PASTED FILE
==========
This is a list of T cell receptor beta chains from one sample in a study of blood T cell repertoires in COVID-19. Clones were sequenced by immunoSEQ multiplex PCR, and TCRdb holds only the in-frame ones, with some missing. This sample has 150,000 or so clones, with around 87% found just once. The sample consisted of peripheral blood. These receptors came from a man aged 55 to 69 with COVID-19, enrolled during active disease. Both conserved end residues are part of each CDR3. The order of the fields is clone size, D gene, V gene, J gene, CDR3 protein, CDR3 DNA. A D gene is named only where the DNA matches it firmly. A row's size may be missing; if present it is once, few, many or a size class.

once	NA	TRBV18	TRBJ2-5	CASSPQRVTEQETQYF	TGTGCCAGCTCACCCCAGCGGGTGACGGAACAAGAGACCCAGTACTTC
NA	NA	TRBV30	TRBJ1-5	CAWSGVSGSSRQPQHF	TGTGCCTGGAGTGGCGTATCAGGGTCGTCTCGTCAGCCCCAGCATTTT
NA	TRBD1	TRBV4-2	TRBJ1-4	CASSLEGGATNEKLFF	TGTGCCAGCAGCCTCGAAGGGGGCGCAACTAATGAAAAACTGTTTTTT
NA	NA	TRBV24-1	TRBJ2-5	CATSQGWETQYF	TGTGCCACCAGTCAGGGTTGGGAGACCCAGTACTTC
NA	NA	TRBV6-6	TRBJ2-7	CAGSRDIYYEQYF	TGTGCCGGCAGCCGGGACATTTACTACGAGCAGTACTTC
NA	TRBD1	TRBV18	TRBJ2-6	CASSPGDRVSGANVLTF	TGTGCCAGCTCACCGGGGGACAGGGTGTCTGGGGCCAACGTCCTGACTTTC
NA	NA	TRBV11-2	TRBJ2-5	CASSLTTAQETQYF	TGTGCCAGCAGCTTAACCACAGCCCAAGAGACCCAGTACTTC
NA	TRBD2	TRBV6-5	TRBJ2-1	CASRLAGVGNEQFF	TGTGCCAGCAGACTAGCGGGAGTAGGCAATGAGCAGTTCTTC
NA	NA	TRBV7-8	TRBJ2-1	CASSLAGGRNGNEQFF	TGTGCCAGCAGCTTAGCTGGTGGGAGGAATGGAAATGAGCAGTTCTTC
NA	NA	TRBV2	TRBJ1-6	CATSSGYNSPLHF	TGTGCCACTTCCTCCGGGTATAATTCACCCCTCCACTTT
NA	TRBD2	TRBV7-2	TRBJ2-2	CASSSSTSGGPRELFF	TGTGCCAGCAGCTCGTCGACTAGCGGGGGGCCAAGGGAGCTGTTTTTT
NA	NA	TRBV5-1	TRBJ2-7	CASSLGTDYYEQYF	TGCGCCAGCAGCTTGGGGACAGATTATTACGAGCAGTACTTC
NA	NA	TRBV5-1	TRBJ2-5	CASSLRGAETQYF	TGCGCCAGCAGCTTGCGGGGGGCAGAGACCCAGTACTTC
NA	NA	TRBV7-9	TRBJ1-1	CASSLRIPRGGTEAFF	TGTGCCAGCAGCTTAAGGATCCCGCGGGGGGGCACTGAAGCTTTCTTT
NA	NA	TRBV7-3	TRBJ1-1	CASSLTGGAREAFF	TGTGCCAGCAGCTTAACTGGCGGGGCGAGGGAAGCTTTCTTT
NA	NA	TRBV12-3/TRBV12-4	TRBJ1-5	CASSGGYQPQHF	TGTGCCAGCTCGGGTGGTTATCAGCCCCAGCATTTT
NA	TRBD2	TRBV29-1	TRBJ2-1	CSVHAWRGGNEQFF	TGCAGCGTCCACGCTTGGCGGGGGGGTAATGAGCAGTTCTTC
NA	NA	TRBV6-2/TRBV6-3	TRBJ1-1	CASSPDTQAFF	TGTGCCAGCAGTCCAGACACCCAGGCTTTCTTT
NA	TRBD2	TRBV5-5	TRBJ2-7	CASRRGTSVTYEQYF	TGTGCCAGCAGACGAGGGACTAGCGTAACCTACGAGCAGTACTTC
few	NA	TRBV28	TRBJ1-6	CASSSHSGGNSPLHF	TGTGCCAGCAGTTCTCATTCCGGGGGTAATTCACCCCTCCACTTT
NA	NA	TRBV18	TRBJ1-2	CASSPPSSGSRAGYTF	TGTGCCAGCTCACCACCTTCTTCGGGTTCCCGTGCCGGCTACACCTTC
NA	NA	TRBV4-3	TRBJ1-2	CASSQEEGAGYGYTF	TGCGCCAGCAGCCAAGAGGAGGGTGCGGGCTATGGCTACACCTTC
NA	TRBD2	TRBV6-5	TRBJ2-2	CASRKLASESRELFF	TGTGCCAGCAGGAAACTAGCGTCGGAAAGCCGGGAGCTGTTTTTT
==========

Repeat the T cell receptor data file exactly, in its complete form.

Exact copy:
This is a list of T cell receptor beta chains from one sample in a study of blood T cell repertoires in COVID-19. Clones were sequenced by immunoSEQ multiplex PCR, and TCRdb holds only the in-frame ones, with some missing. This sample has 150,000 or so clones, with around 87% found just once. The sample consisted of peripheral blood. These receptors came from a man aged 55 to 69 with COVID-19, enrolled during active disease. Both conserved end residues are part of each CDR3. The order of the fields is clone size, D gene, V gene, J gene, CDR3 protein, CDR3 DNA. A D gene is named only where the DNA matches it firmly. A row's size may be missing; if present it is once, few, many or a size class.

once	NA	TRBV18	TRBJ2-5	CASSPQRVTEQETQYF	TGTGCCAGCTCACCCCAGCGGGTGACGGAACAAGAGACCCAGTACTTC
NA	NA	TRBV30	TRBJ1-5	CAWSGVSGSSRQPQHF	TGTGCCTGGAGTGGCGTATCAGGGTCGTCTCGTCAGCCCCAGCATTTT
NA	TRBD1	TRBV4-2	TRBJ1-4	CASSLEGGATNEKLFF	TGTGCCAGCAGCCTCGAAGGGGGCGCAACTAATGAAAAACTGTTTTTT
NA	NA	TRBV24-1	TRBJ2-5	CATSQGWETQYF	TGTGCCACCAGTCAGGGTTGGGAGACCCAGTACTTC
NA	NA	TRBV6-6	TRBJ2-7	CAGSRDIYYEQYF	TGTGCCGGCAGCCGGGACATTTACTACGAGCAGTACTTC
NA	TRBD1	TRBV18	TRBJ2-6	CASSPGDRVSGANVLTF	TGTGCCAGCTCACCGGGGGACAGGGTGTCTGGGGCCAACGTCCTGACTTTC
NA	NA	TRBV11-2	TRBJ2-5	CASSLTTAQETQYF	TGTGCCAGCAGCTTAACCACAGCCCAAGAGACCCAGTACTTC
NA	TRBD2	TRBV6-5	TRBJ2-1	CASRLAGVGNEQFF	TGTGCCAGCAGACTAGCGGGAGTAGGCAATGAGCAGTTCTTC
NA	NA	TRBV7-8	TRBJ2-1	CASSLAGGRNGNEQFF	TGTGCCAGCAGCTTAGCTGGTGGGAGGAATGGAAATGAGCAGTTCTTC
NA	NA	TRBV2	TRBJ1-6	CATSSGYNSPLHF	TGTGCCACTTCCTCCGGGTATAATTCACCCCTCCACTTT
NA	TRBD2	TRBV7-2	TRBJ2-2	CASSSSTSGGPRELFF	TGTGCCAGCAGCTCGTCGACTAGCGGGGGGCCAAGGGAGCTGTTTTTT
NA	NA	TRBV5-1	TRBJ2-7	CASSLGTDYYEQYF	TGCGCCAGCAGCTTGGGGACAGATTATTACGAGCAGTACTTC
NA	NA	TRBV5-1	TRBJ2-5	CASSLRGAETQYF	TGCGCCAGCAGCTTGCGGGGGGCAGAGACCCAGTACTTC
NA	NA	TRBV7-9	TRBJ1-1	CASSLRIPRGGTEAFF	TGTGCCAGCAGCTTAAGGATCCCGCGGGGGGGCACTGAAGCTTTCTTT
NA	NA	TRBV7-3	TRBJ1-1	CASSLTGGAREAFF	TGTGCCAGCAGCTTAACTGGCGGGGCGAGGGAAGCTTTCTTT
NA	NA	TRBV12-3/TRBV12-4	TRBJ1-5	CASSGGYQPQHF	TGTGCCAGCTCGGGTGGTTATCAGCCCCAGCATTTT
NA	TRBD2	TRBV29-1	TRBJ2-1	CSVHAWRGGNEQFF	TGCAGCGTCCACGCTTGGCGGGGGGGTAATGAGCAGTTCTTC
NA	NA	TRBV6-2/TRBV6-3	TRBJ1-1	CASSPDTQAFF	TGTGCCAGCAGTCCAGACACCCAGGCTTTCTTT
NA	TRBD2	TRBV5-5	TRBJ2-7	CASRRGTSVTYEQYF	TGTGCCAGCAGACGAGGGACTAGCGTAACCTACGAGCAGTACTTC
few	NA	TRBV28	TRBJ1-6	CASSSHSGGNSPLHF	TGTGCCAGCAGTTCTCATTCCGGGGGTAATTCACCCCTCCACTTT
NA	NA	TRBV18	TRBJ1-2	CASSPPSSGSRAGYTF	TGTGCCAGCTCACCACCTTCTTCGGGTTCCCGTGCCGGCTACACCTTC
NA	NA	TRBV4-3	TRBJ1-2	CASSQEEGAGYGYTF	TGCGCCAGCAGCCAAGAGGAGGGTGCGGGCTATGGCTACACCTTC
NA	TRBD2	TRBV6-5	TRBJ2-2	CASRKLASESRELFF	TGTGCCAGCAGGAAACTAGCGTCGGAAAGCCGGGAGCTGTTTTTT